The sonic power and depth of Taylor’s Grand Symphony body shape, especially in the lower mids, add girth and sustain to the overall voice. The cutaway ovangkol/spruce 416ce makes for a bold strumming ... Click To Read More About This Product
The sonic power and depth of Taylor’s Grand Symphony body shape, especially in the lower mids, add girth and sustain to the overall voice. The cutaway ovangkol/spruce 416ce makes for a bold strumming guitar, yielding meaty midrange and strong treble notes, as well as a great choice for flat picking with clear articulation. Its responsiveness to a light touch gives all players a dynamic range to explore. Clean, modern appointments include crisp white binding, Italian acrylic dot fretboard inlays, and a three-ring rosette, with Taylor’s onboard Expression System 2 acoustic electronics responding with a clear, natural amplified sound for performing or recording.
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Reviewed by 1 customer
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Comments about Taylor 400 Series 416ce-R Rosewood Grand Symphony Acoustic-Electric Guitar:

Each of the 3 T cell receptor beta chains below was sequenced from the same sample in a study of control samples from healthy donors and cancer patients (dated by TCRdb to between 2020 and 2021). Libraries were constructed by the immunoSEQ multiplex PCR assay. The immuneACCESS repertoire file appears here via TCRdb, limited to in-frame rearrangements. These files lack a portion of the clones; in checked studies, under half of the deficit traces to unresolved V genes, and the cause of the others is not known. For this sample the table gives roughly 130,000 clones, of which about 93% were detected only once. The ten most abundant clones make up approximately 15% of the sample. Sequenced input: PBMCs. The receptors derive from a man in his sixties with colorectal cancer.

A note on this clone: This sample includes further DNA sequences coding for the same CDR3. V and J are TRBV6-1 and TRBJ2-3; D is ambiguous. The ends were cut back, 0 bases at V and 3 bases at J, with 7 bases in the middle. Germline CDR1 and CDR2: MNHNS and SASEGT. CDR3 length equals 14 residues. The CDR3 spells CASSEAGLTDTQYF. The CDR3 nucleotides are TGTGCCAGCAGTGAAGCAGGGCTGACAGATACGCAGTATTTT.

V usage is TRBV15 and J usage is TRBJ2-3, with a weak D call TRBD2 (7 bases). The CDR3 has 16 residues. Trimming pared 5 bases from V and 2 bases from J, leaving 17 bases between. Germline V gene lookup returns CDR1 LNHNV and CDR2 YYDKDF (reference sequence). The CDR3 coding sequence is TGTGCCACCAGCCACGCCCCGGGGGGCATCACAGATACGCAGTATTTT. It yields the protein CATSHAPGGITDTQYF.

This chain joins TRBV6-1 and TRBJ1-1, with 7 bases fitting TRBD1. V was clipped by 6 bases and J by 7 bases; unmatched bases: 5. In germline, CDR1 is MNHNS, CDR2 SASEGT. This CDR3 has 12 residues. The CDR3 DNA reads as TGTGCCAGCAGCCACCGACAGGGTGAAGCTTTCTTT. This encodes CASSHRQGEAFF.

I have had my eyes on an acoustic electric in this price range for quite some time... I once owned a Taylor 314ce but sold it to help pay for an engagement ring, which all in all turned out to be a pretty good trade.
After playing about 10-15 different guitars, including brands like Taylor, Martin, Gibson, Breedlove, and Takamine, I decided that the Taylor 416ce was the one for me. I love the slightly larger sound I get out of it compared to the 414ce (Grand Auditorium) model, but it still retains the gentle touch and sparkle that makes the *14 Taylor guitars so appealing. It really came down to this guitar versus a couple of the Martin guitars around the same price point give or take. (Sorry but I can't remember the Martin model numbers).
A few things that helped me choose the Taylor over the Martin:
1. I liked that Taylor retained the ebony bridge and fretboard.
2. The ES2 expression system sounded much more natural to me than the Martin's Fishman pickups.
3. The Taylor neck feels faster and more comfortable to me.
4. The finish on the Taylor is more appealing to me.
As for the Breedlove, Takamine, and Gibson... They didn't hold a candle to the Taylor or Martin to me.
I played both models of the 416ce - The Rosewood back and sides and the Ovangkol back and sides. I cannot discern much difference in terms of sound, but the rosewood is more attractive to my eye, plus I like the idea of it being rosewood... To me, it is just a more recognizable guitar wood. I also liked the idea that for much less money I was getting the same basic wood combinations as the Taylor 800 series guitars.
This a beautiful guitar. Both to the eyes and to the ears. You could spend more and get a fancier looking guitar, and sure, a better sounding one to a degree... But for the money, I don't see how you can beat this guitar.
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